The tunnel would take two years to design and 2 1/2 years to build. Most of the work would be done underground with the roadway open, and officials said they would not reduce the number of lanes during rush hour through the construction period. They also said they would consider running free shuttle buses to help pedestrians circumvent the construction.

“I take my kids over to Battery Park City and it is very difficult,” said Hughes. “My kids are on scooters and bicycles. You cannot get a bicycle up to the bridge.”

Hughes was referring to a pedestrian bridge scheduled to be built at Vesey St. and expected to open in late November. While plans are to make it handicapped accessible, it’s not clear how quickly that will happen.

Goldstein reiterated the concern about schools and the quality of life downtown.

“Unless we do something about schools and open space, all we will have is great transportation and nothing else,” he said.

Marc Hsiao, a board member who lives in the south end of Battery Park City, said he likes the idea of a tunnel but not at $860 million.

But board member Pat Moore, who crosses the highway to grocery shop in Battery Park City, said she doesn’t see the need.

“I have no trouble crossing at all. There is no reason to spend that kind of money,” she said.

Hughes said that if the tunnel is vetoed, serious consideration has to be given to construction of the Vesey St. bridge. Right now it’s being called a temporary bridge to be used for at least five years while construction at the W.T.C. site proceeds. But it’s possible it could become permanent, according to state D.O.T. spokesperson Jennifer Nelson, depending on what happens with the tunnel.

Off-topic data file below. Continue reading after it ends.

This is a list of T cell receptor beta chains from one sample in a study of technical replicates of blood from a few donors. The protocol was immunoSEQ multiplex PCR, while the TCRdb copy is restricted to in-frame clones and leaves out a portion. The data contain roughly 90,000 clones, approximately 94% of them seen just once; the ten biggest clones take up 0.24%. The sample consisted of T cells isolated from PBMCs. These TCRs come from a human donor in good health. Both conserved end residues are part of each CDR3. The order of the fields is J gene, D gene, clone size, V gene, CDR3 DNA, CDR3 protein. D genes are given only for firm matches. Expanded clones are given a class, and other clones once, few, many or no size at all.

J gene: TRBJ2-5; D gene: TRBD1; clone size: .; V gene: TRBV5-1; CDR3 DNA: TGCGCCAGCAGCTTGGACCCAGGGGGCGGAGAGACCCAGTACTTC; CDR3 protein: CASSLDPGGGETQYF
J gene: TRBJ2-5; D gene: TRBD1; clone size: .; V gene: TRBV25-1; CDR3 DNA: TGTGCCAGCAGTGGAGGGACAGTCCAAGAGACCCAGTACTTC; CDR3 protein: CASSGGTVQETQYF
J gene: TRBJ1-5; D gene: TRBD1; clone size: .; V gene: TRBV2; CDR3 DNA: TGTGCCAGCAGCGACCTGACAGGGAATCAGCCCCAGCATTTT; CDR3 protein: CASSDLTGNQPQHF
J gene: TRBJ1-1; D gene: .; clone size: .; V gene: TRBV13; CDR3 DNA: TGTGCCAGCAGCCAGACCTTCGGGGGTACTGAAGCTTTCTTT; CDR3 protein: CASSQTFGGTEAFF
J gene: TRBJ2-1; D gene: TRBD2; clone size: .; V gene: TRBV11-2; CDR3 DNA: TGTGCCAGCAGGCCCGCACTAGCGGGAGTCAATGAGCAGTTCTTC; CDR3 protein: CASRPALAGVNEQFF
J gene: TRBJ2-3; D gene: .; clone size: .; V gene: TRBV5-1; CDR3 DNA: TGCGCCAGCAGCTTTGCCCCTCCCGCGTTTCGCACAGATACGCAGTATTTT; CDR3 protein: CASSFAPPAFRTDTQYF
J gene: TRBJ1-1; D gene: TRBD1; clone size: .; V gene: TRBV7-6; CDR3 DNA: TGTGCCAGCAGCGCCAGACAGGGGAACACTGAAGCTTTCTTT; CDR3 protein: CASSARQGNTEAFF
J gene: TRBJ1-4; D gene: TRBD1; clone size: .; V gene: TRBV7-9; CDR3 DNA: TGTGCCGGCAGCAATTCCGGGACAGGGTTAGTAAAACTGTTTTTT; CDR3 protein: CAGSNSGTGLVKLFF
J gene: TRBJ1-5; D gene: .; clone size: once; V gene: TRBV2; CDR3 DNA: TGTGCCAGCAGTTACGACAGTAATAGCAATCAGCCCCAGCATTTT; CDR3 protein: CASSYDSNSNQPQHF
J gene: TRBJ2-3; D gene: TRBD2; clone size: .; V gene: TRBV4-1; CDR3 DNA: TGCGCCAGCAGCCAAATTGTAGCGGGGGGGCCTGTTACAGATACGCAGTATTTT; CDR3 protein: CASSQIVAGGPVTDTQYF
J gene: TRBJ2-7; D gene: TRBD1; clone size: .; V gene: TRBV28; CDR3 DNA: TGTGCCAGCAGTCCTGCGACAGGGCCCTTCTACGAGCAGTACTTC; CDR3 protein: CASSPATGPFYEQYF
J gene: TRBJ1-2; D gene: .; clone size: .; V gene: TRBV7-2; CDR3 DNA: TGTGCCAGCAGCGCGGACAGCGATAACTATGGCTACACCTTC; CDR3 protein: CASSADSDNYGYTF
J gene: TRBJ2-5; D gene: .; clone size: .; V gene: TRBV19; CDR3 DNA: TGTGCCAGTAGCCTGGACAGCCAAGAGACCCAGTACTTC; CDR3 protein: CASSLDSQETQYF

The state D.O.T. earlier proposed several alternatives for West St. They were recently whittled down to two: the tunnel, which is referred to as a “short by-pass” to distinguish it from an earlier, longer tunnel that is now out of the picture. The by-pass short tunnel would extend from Murray Street down to Albany Street. The second proposal being considered is an at-grade-level boulevard with shade trees, benches and retail shops.

The grade-level plan would entail rebuilding the roadway and adding traffic-calming measures and better pedestrian bridges at a cost of $200 million. That is considered close to the minimum investment needed in the roadway since it would replace the short-term temporary street that was built last year.

Whether the short tunnel or the at-grade improvement options are chosen, the plan is to spend $120 million for a grand boulevard on West St. south of Albany St. In some sections the east side of West St. will be widened to as much as 40 feet to allow for sidewalk cafes, plazas and more trees. There is also a plan to build a deck over the entrance to the Brooklyn-Battery Tunnel, which would add a new park and a better connection to historic Battery Park.

The resolution, already approved by the W.T.C. Redevelopment Committee, will be presented to the full board for a vote July 29. The meeting will held at 6 p.m. at Pace University, 1 Pace Plaza, in the Multi-purpose room on the B level. The entrance is on Spruce St.